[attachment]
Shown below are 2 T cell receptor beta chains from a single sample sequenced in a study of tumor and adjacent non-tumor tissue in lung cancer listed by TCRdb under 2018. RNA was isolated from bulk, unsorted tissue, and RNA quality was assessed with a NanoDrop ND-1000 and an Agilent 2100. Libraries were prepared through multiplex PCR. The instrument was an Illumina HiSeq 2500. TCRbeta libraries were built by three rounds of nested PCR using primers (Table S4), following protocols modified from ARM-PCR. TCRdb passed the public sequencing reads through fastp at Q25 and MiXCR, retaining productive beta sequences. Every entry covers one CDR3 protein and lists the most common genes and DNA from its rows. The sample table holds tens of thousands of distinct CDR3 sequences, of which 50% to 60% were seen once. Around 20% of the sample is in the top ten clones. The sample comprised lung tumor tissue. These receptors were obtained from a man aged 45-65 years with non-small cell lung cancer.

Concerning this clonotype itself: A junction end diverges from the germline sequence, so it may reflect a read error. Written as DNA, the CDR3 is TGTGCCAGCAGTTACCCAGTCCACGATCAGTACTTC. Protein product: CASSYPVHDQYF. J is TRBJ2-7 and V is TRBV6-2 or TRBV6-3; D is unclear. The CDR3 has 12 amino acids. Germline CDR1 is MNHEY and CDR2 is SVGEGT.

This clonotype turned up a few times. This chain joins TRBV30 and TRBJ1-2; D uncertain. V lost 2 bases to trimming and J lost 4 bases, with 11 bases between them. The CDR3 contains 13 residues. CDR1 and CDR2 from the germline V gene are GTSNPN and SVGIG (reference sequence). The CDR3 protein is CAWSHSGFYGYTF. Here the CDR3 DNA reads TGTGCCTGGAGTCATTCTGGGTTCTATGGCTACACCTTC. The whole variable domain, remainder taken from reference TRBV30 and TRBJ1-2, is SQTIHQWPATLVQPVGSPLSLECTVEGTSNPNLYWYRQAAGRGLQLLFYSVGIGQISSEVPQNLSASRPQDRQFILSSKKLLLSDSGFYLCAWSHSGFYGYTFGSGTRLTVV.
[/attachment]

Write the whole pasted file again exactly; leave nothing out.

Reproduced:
Shown below are 2 T cell receptor beta chains from a single sample sequenced in a study of tumor and adjacent non-tumor tissue in lung cancer listed by TCRdb under 2018. RNA was isolated from bulk, unsorted tissue, and RNA quality was assessed with a NanoDrop ND-1000 and an Agilent 2100. Libraries were prepared through multiplex PCR. The instrument was an Illumina HiSeq 2500. TCRbeta libraries were built by three rounds of nested PCR using primers (Table S4), following protocols modified from ARM-PCR. TCRdb passed the public sequencing reads through fastp at Q25 and MiXCR, retaining productive beta sequences. Every entry covers one CDR3 protein and lists the most common genes and DNA from its rows. The sample table holds tens of thousands of distinct CDR3 sequences, of which 50% to 60% were seen once. Around 20% of the sample is in the top ten clones. The sample comprised lung tumor tissue. These receptors were obtained from a man aged 45-65 years with non-small cell lung cancer.

Concerning this clonotype itself: A junction end diverges from the germline sequence, so it may reflect a read error. Written as DNA, the CDR3 is TGTGCCAGCAGTTACCCAGTCCACGATCAGTACTTC. Protein product: CASSYPVHDQYF. J is TRBJ2-7 and V is TRBV6-2 or TRBV6-3; D is unclear. The CDR3 has 12 amino acids. Germline CDR1 is MNHEY and CDR2 is SVGEGT.

This clonotype turned up a few times. This chain joins TRBV30 and TRBJ1-2; D uncertain. V lost 2 bases to trimming and J lost 4 bases, with 11 bases between them. The CDR3 contains 13 residues. CDR1 and CDR2 from the germline V gene are GTSNPN and SVGIG (reference sequence). The CDR3 protein is CAWSHSGFYGYTF. Here the CDR3 DNA reads TGTGCCTGGAGTCATTCTGGGTTCTATGGCTACACCTTC. The whole variable domain, remainder taken from reference TRBV30 and TRBJ1-2, is SQTIHQWPATLVQPVGSPLSLECTVEGTSNPNLYWYRQAAGRGLQLLFYSVGIGQISSEVPQNLSASRPQDRQFILSSKKLLLSDSGFYLCAWSHSGFYGYTFGSGTRLTVV.